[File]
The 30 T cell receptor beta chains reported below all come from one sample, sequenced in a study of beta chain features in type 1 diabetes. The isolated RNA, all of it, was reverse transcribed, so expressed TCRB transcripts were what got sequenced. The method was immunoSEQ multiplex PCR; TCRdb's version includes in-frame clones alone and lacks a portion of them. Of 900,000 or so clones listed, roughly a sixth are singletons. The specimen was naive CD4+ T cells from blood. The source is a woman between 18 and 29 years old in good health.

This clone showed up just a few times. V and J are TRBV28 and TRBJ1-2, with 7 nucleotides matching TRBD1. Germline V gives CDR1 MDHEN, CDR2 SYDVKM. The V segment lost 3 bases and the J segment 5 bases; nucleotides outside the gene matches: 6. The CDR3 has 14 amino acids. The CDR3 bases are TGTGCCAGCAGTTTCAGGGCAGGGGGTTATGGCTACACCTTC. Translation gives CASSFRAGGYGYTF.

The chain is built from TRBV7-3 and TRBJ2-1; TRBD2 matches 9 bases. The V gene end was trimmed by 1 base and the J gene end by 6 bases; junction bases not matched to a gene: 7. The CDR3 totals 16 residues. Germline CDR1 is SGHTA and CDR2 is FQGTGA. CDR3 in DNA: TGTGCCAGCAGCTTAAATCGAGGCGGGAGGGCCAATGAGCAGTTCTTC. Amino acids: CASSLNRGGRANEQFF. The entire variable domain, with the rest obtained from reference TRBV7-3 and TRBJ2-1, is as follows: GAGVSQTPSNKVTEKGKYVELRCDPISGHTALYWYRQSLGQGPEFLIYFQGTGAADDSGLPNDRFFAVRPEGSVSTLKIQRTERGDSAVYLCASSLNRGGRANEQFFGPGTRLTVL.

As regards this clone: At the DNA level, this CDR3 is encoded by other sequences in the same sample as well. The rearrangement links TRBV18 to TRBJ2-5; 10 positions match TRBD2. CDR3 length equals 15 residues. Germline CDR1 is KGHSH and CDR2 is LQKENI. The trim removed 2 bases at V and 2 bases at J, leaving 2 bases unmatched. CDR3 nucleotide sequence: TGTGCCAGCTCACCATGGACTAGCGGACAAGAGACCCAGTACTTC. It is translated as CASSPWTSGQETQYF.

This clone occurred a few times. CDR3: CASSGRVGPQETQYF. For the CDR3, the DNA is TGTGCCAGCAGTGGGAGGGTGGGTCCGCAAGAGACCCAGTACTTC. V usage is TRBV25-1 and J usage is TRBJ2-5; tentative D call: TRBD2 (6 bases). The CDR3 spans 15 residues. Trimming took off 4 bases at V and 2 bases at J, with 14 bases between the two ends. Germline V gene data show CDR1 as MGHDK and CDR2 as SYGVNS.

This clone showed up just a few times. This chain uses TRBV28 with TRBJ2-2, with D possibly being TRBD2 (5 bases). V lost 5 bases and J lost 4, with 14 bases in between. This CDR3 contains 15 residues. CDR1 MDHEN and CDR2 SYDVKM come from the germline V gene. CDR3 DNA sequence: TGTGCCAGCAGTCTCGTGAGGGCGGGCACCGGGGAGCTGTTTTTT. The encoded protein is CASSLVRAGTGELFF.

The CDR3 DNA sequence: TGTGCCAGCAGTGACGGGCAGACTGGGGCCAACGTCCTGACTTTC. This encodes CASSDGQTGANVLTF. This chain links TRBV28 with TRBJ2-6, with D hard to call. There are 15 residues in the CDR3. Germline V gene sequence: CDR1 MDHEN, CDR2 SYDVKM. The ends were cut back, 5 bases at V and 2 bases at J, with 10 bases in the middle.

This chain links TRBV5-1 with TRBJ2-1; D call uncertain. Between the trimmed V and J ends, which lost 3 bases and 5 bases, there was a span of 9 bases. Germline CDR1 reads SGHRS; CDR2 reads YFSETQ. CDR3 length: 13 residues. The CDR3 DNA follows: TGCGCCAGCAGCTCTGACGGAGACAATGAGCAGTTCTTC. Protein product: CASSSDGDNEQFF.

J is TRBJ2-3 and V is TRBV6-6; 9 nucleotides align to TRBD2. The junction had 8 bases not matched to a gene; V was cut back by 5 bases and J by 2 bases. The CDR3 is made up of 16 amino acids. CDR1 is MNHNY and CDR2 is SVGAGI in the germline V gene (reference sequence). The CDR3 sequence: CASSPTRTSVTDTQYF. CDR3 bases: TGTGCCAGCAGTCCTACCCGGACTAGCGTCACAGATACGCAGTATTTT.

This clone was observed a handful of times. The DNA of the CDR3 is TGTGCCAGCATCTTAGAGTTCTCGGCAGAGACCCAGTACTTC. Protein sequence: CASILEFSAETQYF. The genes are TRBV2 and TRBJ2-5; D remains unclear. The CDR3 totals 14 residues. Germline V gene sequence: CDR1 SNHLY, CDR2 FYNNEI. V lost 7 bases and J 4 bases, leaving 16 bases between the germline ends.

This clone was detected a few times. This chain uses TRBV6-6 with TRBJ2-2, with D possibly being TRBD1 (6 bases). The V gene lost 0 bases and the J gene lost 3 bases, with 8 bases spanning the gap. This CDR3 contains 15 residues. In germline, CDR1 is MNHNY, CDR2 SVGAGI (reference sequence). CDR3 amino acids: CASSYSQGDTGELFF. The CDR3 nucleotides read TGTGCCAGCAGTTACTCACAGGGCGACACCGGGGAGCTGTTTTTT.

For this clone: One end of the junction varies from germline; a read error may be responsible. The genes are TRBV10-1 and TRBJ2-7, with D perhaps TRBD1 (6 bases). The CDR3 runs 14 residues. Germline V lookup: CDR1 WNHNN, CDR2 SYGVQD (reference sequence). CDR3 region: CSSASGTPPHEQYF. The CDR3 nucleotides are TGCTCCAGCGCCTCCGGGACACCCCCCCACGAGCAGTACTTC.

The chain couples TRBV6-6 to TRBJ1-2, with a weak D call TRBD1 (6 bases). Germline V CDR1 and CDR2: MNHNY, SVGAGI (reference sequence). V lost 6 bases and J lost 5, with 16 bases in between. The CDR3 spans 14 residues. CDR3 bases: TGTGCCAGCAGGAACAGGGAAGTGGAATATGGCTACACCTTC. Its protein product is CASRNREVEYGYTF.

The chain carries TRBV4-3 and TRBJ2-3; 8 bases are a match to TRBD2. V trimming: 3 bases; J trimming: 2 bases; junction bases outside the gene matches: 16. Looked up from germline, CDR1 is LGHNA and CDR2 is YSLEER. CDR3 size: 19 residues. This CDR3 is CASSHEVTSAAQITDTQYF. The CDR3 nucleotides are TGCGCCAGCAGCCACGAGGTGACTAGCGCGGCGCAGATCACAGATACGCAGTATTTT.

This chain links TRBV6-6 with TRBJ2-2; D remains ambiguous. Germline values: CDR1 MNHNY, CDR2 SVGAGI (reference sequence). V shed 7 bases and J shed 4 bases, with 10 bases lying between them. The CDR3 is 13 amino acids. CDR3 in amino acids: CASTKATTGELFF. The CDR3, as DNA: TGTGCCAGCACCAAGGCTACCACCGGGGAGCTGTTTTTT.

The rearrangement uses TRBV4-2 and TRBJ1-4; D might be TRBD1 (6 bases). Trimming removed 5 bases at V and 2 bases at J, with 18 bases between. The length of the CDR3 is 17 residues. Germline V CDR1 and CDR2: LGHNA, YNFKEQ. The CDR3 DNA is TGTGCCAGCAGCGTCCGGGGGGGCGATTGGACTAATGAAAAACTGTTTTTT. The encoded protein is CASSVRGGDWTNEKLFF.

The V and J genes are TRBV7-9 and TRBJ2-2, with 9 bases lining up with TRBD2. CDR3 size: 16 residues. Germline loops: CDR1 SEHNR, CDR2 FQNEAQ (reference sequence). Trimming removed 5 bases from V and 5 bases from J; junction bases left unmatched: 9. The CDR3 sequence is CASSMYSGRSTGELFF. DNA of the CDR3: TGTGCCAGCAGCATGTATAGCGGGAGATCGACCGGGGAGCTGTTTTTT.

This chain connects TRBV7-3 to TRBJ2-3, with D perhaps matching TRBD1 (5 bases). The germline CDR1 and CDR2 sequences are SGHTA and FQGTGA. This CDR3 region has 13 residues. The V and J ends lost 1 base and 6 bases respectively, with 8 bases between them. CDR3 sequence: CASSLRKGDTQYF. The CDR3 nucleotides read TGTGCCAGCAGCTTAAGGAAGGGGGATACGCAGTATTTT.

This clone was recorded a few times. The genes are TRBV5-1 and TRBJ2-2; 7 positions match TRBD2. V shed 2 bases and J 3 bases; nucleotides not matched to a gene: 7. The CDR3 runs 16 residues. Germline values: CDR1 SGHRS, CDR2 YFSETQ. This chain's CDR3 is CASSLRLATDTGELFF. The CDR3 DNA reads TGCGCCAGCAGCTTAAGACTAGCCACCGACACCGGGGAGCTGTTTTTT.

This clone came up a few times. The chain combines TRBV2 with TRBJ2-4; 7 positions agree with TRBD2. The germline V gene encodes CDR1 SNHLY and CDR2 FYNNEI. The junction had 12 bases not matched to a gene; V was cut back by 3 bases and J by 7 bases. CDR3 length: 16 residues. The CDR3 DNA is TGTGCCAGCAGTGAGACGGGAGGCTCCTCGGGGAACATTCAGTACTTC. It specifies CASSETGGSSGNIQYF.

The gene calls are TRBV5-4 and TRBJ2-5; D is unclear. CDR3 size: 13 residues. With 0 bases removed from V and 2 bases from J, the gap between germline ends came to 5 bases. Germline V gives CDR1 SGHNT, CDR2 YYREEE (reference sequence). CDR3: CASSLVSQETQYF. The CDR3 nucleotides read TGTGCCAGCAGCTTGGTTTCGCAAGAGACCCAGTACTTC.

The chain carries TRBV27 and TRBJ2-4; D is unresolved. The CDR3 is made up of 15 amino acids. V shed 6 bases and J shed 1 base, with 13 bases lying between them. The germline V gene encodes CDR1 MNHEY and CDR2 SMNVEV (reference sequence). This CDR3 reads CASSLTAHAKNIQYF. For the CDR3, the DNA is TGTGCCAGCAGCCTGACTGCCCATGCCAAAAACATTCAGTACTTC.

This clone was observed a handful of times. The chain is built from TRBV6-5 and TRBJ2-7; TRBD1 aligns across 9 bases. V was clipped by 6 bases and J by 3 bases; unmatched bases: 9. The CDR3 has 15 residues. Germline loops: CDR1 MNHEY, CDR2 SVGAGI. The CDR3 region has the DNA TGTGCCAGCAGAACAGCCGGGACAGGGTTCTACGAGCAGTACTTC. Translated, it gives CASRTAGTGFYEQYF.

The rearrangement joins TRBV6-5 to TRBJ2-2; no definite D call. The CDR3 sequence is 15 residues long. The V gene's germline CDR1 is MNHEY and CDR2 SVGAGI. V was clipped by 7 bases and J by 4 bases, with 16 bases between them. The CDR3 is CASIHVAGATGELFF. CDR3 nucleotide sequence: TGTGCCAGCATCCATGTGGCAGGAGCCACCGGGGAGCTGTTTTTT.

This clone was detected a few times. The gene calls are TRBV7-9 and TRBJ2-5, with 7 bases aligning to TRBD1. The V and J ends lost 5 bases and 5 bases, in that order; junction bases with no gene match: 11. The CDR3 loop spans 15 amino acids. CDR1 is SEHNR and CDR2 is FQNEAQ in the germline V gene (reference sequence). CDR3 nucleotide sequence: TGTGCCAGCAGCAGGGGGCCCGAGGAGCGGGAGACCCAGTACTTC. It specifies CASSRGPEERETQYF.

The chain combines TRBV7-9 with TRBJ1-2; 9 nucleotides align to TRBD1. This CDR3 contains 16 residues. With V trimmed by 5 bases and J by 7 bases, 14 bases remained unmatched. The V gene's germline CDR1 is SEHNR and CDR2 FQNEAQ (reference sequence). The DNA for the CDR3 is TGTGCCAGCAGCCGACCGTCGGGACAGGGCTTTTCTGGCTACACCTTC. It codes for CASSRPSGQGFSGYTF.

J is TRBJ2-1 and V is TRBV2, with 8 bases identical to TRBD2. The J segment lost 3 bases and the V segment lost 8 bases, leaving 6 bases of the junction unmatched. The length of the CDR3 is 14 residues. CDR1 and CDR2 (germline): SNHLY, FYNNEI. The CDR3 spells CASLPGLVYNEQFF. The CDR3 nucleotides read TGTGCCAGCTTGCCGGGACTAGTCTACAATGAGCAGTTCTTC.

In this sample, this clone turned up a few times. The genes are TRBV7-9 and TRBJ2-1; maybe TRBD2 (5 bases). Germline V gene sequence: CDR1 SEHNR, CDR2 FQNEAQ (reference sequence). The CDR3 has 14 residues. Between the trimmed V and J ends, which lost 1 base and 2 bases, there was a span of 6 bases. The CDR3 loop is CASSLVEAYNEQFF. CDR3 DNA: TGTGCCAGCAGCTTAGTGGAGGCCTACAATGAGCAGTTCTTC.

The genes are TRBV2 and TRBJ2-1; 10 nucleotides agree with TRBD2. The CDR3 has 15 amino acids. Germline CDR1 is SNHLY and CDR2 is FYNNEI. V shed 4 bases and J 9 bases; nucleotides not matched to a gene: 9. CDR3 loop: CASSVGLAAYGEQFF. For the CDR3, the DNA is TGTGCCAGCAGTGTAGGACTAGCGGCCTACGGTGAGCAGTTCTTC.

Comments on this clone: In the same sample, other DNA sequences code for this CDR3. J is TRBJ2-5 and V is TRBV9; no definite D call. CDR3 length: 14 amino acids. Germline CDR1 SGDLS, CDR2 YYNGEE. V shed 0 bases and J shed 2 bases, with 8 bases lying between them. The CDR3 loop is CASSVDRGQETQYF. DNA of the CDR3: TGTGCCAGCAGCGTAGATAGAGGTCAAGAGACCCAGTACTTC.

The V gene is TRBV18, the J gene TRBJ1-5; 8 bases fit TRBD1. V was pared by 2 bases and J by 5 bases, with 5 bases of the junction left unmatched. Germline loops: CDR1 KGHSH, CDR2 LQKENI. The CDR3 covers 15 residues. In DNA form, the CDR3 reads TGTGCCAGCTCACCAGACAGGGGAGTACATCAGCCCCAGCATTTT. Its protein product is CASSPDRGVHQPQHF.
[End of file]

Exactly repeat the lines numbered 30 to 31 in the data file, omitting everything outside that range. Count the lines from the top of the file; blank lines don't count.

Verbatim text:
Comments on this clone: In the same sample, other DNA sequences code for this CDR3. J is TRBJ2-5 and V is TRBV9; no definite D call. CDR3 length: 14 amino acids. Germline CDR1 SGDLS, CDR2 YYNGEE. V shed 0 bases and J shed 2 bases, with 8 bases lying between them. The CDR3 loop is CASSVDRGQETQYF. DNA of the CDR3: TGTGCCAGCAGCGTAGATAGAGGTCAAGAGACCCAGTACTTC.

The V gene is TRBV18, the J gene TRBJ1-5; 8 bases fit TRBD1. V was pared by 2 bases and J by 5 bases, with 5 bases of the junction left unmatched. Germline loops: CDR1 KGHSH, CDR2 LQKENI. The CDR3 covers 15 residues. In DNA form, the CDR3 reads TGTGCCAGCTCACCAGACAGGGGAGTACATCAGCCCCAGCATTTT. Its protein product is CASSPDRGVHQPQHF.